6 Things to Do at Burnaby Lake Regional Park

Trail at Burnaby Lake Regional Park

Photo: Burnaby Lake Regional Park

A visit to Burnaby Lake Regional Park is a great way to escape to nature without leaving the city. The large park protects a lake, wetlands, and forest and is home to lots of fish, birds, and mammals. Humans will enjoy hiking, wildlife watching, nature programs, and lots more. Use this guide to help you plan your trip to Burnaby Lake Regional Park.

How to Get to Burnaby Lake Regional Park

There are three main entrances to Burnaby Lake Regional Park: on Avalon Avenue, Piper Avenue, and at the Burnaby Lake Sports Complex on Sperling Avenue. You can also reach the park on public transit. Take the Millenium Line Skytrain to Lake City Way or Production Way Stations and walk into the park. Or take the 110 or 101 bus.

 

Tips for Visiting

  • Use the park map to find your way around.
  • Dogs must be on leash in the park. Dogs are prohibited at Piper Spit.
  • Smoking, vaping, cannabis, drones, alcohol, campfires, and collecting plants are not allowed.
  • There are toilets at most parking lots in the park.
  • Be safe in the park. AdventureSmart recommends bringing a backpack with essential safety and first aid gear on every hike. Check the forecast and pack extra clothing for the weather. Leave a trip plan so someone knows where you are going and when you will be back.

 

Hike Around the Lake

The wetlands around Burnaby Lake are a great place to experience a peat bog ecosystem without leaving the city. Along the southern part of the lake, you’ll find many sections of boardwalk that take you over wet areas. But pay attention to the sections of path between the boardwalks. Some traverse sections of peat bog that can feel bouncy or springy underfoot! The 10-kilometre-long loop takes about 3 hours to walk.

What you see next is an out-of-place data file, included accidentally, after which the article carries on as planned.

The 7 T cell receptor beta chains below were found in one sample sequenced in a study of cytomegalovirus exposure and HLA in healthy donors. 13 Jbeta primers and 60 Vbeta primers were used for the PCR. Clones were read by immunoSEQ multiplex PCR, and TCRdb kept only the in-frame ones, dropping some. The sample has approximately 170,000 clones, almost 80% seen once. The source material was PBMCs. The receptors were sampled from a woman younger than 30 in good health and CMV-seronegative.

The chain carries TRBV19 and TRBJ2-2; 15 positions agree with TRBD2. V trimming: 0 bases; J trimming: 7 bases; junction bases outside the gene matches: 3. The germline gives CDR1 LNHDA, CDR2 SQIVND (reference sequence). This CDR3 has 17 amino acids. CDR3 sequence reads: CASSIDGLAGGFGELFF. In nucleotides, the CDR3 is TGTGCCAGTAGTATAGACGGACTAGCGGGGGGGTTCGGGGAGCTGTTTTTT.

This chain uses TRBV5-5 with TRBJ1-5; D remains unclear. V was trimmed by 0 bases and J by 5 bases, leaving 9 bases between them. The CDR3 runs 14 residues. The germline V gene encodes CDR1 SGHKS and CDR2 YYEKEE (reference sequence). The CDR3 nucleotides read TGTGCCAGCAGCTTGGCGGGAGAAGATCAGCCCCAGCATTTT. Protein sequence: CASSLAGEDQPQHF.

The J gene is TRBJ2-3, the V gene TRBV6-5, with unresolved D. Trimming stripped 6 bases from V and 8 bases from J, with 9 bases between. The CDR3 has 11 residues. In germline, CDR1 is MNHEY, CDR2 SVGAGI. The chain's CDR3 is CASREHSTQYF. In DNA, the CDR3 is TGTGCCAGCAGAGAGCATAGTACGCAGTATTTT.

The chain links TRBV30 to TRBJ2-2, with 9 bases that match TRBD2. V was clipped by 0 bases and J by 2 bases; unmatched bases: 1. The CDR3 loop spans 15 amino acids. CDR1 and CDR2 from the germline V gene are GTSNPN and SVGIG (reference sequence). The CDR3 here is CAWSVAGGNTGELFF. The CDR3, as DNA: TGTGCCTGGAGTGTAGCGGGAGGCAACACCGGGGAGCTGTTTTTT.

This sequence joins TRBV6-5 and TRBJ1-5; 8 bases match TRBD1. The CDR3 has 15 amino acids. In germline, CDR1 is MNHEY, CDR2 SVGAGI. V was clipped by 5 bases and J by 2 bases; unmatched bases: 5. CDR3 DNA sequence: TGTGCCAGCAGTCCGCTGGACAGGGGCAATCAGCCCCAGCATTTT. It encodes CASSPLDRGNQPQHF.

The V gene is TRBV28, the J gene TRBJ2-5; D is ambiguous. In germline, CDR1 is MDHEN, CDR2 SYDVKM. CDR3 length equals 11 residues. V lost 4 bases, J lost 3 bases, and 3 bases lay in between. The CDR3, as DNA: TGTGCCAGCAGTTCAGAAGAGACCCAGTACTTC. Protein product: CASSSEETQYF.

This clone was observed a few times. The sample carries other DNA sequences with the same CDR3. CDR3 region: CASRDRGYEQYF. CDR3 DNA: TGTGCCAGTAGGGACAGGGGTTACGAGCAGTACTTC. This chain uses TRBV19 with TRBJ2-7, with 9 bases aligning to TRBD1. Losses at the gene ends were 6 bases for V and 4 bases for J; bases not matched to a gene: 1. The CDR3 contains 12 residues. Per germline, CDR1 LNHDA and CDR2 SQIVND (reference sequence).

Burnaby Lake

Photo: Jiyoung_Kim_photo/Pixabay

 

Check out the Accessible Trails

Many of the trails at Burnaby Lake Regional Park are accessible. These flat hikes are great for wheelchair-users, people who use mobility aids, or child strollers. Park at the Piper Spit entrance to enjoy the wheelchair-accessible boardwalk. The 2.6-km-long Cottonwood Trail starts here too. It has minimal slopes and a semi-firm surface. The Brunette Headwaters Trail, Avalon Trail, Conifer Loop, and Spruce Loop rails are also somewhat accessible with minimal grade changes and no stairs, but they may have loose gravel.

 

Try Geocaching

Geocaching is a hobby where you use a GPS device or a phone app to find a treasure hidden at specific GPS coordinates. There are secret caches of small treasures (called geocaches) across the globe, including lots in Burnaby Lake Regional Park! Read our guide to geocaching to find out how to try this family-friendly activity.

 

Watch for Wildlife

Burnaby Lake is a great place to spot wildlife. Watch for herons stalking along the shoreline, ducks bobbing in the reeds, and songbirds flitting from bush to bush. Time your visit for dawn or dusk for the best chance to see beavers paddling across the lake or gnawing on branches. On sunny days, watch for endangered western painted turtles basking on rocks. Don’t be alarmed if you spot numbers written on their backs – these turtles are part of a study organized by the Coastal Painted Turtle Project.

bird watching at Burnaby Lake

Photo: Burnaby Lake Regional Park

 

Go Trail Running

Did you know you can trail run in the heart of Vancouver’s suburbs? The 10 km loop around Burnaby Lake makes a great trail run. Keep an eye out for birds and other wildlife along the way. Don’t skip the spur trail to Piper Spit. It leads to a tower you can climb for great views. Keep on track by packing a copy of the park map.

 

Sign Up for a Nature Program

Metro Vancouver Parks runs nature programs for kids and adults throughout the year. Visit their website for listings. This fall, you can participate in the Piper Spit Bird Count, a citizen science initiative that aims to track the local bird population. Or learn about one of Vancouver’s most ubiquitous birds at The Nature of Crows in November.

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